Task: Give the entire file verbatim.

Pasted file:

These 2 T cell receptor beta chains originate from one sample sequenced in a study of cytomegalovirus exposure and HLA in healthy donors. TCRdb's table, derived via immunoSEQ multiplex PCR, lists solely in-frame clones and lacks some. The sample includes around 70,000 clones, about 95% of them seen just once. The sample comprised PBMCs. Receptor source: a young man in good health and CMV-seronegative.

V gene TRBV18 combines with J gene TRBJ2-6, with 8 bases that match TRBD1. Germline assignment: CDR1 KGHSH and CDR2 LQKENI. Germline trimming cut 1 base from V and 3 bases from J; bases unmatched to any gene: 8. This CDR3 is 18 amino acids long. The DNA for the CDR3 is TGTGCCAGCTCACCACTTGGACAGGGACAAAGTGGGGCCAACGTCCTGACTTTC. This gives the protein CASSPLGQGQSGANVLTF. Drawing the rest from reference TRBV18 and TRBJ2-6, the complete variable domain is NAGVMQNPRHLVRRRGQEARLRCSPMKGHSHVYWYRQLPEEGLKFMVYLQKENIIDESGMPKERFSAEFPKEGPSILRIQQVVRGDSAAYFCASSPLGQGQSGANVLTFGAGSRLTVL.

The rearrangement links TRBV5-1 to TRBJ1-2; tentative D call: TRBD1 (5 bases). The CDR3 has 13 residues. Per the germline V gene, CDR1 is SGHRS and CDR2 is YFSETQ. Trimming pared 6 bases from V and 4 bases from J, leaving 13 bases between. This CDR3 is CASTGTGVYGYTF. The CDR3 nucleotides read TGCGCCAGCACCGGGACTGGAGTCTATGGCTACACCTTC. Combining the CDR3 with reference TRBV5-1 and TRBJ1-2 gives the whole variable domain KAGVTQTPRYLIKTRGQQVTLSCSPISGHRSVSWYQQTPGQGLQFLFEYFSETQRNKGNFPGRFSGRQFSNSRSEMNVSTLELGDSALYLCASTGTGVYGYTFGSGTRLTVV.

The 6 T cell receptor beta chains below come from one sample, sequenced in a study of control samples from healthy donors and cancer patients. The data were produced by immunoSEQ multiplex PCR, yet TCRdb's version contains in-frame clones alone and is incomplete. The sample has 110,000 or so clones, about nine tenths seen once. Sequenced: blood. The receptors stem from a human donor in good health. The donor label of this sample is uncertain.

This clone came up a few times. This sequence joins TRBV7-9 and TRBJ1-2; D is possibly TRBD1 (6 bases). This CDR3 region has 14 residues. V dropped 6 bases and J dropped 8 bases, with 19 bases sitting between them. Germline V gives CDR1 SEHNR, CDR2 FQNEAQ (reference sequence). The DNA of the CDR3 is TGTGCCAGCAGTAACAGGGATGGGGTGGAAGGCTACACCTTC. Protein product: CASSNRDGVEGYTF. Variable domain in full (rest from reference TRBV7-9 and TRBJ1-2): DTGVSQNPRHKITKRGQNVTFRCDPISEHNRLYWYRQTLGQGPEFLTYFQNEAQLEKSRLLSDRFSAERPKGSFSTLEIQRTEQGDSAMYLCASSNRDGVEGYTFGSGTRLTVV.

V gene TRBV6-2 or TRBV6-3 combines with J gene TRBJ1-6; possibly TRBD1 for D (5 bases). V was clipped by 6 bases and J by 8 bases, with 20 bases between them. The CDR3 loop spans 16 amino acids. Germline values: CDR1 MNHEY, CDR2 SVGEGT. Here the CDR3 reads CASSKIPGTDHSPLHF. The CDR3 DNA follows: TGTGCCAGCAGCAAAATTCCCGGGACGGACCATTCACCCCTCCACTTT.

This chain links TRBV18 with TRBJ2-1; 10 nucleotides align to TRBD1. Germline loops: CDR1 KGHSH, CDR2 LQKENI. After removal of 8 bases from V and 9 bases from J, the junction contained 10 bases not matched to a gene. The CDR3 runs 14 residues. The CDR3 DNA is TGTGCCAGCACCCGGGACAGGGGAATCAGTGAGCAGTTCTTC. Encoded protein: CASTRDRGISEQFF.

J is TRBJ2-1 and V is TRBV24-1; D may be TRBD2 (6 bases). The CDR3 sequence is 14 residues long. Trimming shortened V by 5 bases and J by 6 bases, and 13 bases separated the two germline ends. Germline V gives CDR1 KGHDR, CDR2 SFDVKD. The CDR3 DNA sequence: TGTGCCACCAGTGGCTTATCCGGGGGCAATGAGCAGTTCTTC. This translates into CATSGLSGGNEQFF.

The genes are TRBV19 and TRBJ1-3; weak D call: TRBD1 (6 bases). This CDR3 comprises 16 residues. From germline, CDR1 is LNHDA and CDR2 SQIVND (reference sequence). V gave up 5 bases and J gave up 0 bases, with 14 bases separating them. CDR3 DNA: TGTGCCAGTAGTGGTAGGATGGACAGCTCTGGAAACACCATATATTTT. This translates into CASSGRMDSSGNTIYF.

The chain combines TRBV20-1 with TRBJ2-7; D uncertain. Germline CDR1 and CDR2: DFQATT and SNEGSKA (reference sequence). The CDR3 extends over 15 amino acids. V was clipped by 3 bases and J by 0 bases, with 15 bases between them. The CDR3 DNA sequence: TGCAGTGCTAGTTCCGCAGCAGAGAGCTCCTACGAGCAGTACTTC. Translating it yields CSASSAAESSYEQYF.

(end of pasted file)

These 2 T cell receptor beta chains originate from one sample sequenced in a study of cytomegalovirus exposure and HLA in healthy donors. TCRdb's table, derived via immunoSEQ multiplex PCR, lists solely in-frame clones and lacks some. The sample includes around 70,000 clones, about 95% of them seen just once. The sample comprised PBMCs. Receptor source: a young man in good health and CMV-seronegative.

V gene TRBV18 combines with J gene TRBJ2-6, with 8 bases that match TRBD1. Germline assignment: CDR1 KGHSH and CDR2 LQKENI. Germline trimming cut 1 base from V and 3 bases from J; bases unmatched to any gene: 8. This CDR3 is 18 amino acids long. The DNA for the CDR3 is TGTGCCAGCTCACCACTTGGACAGGGACAAAGTGGGGCCAACGTCCTGACTTTC. This gives the protein CASSPLGQGQSGANVLTF. Drawing the rest from reference TRBV18 and TRBJ2-6, the complete variable domain is NAGVMQNPRHLVRRRGQEARLRCSPMKGHSHVYWYRQLPEEGLKFMVYLQKENIIDESGMPKERFSAEFPKEGPSILRIQQVVRGDSAAYFCASSPLGQGQSGANVLTFGAGSRLTVL.

The rearrangement links TRBV5-1 to TRBJ1-2; tentative D call: TRBD1 (5 bases). The CDR3 has 13 residues. Per the germline V gene, CDR1 is SGHRS and CDR2 is YFSETQ. Trimming pared 6 bases from V and 4 bases from J, leaving 13 bases between. This CDR3 is CASTGTGVYGYTF. The CDR3 nucleotides read TGCGCCAGCACCGGGACTGGAGTCTATGGCTACACCTTC. Combining the CDR3 with reference TRBV5-1 and TRBJ1-2 gives the whole variable domain KAGVTQTPRYLIKTRGQQVTLSCSPISGHRSVSWYQQTPGQGLQFLFEYFSETQRNKGNFPGRFSGRQFSNSRSEMNVSTLELGDSALYLCASTGTGVYGYTFGSGTRLTVV.

The 6 T cell receptor beta chains below come from one sample, sequenced in a study of control samples from healthy donors and cancer patients. The data were produced by immunoSEQ multiplex PCR, yet TCRdb's version contains in-frame clones alone and is incomplete. The sample has 110,000 or so clones, about nine tenths seen once. Sequenced: blood. The receptors stem from a human donor in good health. The donor label of this sample is uncertain.

This clone came up a few times. This sequence joins TRBV7-9 and TRBJ1-2; D is possibly TRBD1 (6 bases). This CDR3 region has 14 residues. V dropped 6 bases and J dropped 8 bases, with 19 bases sitting between them. Germline V gives CDR1 SEHNR, CDR2 FQNEAQ (reference sequence). The DNA of the CDR3 is TGTGCCAGCAGTAACAGGGATGGGGTGGAAGGCTACACCTTC. Protein product: CASSNRDGVEGYTF. Variable domain in full (rest from reference TRBV7-9 and TRBJ1-2): DTGVSQNPRHKITKRGQNVTFRCDPISEHNRLYWYRQTLGQGPEFLTYFQNEAQLEKSRLLSDRFSAERPKGSFSTLEIQRTEQGDSAMYLCASSNRDGVEGYTFGSGTRLTVV.

V gene TRBV6-2 or TRBV6-3 combines with J gene TRBJ1-6; possibly TRBD1 for D (5 bases). V was clipped by 6 bases and J by 8 bases, with 20 bases between them. The CDR3 loop spans 16 amino acids. Germline values: CDR1 MNHEY, CDR2 SVGEGT. Here the CDR3 reads CASSKIPGTDHSPLHF. The CDR3 DNA follows: TGTGCCAGCAGCAAAATTCCCGGGACGGACCATTCACCCCTCCACTTT.

This chain links TRBV18 with TRBJ2-1; 10 nucleotides align to TRBD1. Germline loops: CDR1 KGHSH, CDR2 LQKENI. After removal of 8 bases from V and 9 bases from J, the junction contained 10 bases not matched to a gene. The CDR3 runs 14 residues. The CDR3 DNA is TGTGCCAGCACCCGGGACAGGGGAATCAGTGAGCAGTTCTTC. Encoded protein: CASTRDRGISEQFF.

J is TRBJ2-1 and V is TRBV24-1; D may be TRBD2 (6 bases). The CDR3 sequence is 14 residues long. Trimming shortened V by 5 bases and J by 6 bases, and 13 bases separated the two germline ends. Germline V gives CDR1 KGHDR, CDR2 SFDVKD. The CDR3 DNA sequence: TGTGCCACCAGTGGCTTATCCGGGGGCAATGAGCAGTTCTTC. This translates into CATSGLSGGNEQFF.

The genes are TRBV19 and TRBJ1-3; weak D call: TRBD1 (6 bases). This CDR3 comprises 16 residues. From germline, CDR1 is LNHDA and CDR2 SQIVND (reference sequence). V gave up 5 bases and J gave up 0 bases, with 14 bases separating them. CDR3 DNA: TGTGCCAGTAGTGGTAGGATGGACAGCTCTGGAAACACCATATATTTT. This translates into CASSGRMDSSGNTIYF.

The chain combines TRBV20-1 with TRBJ2-7; D uncertain. Germline CDR1 and CDR2: DFQATT and SNEGSKA (reference sequence). The CDR3 extends over 15 amino acids. V was clipped by 3 bases and J by 0 bases, with 15 bases between them. The CDR3 DNA sequence: TGCAGTGCTAGTTCCGCAGCAGAGAGCTCCTACGAGCAGTACTTC. Translating it yields CSASSAAESSYEQYF.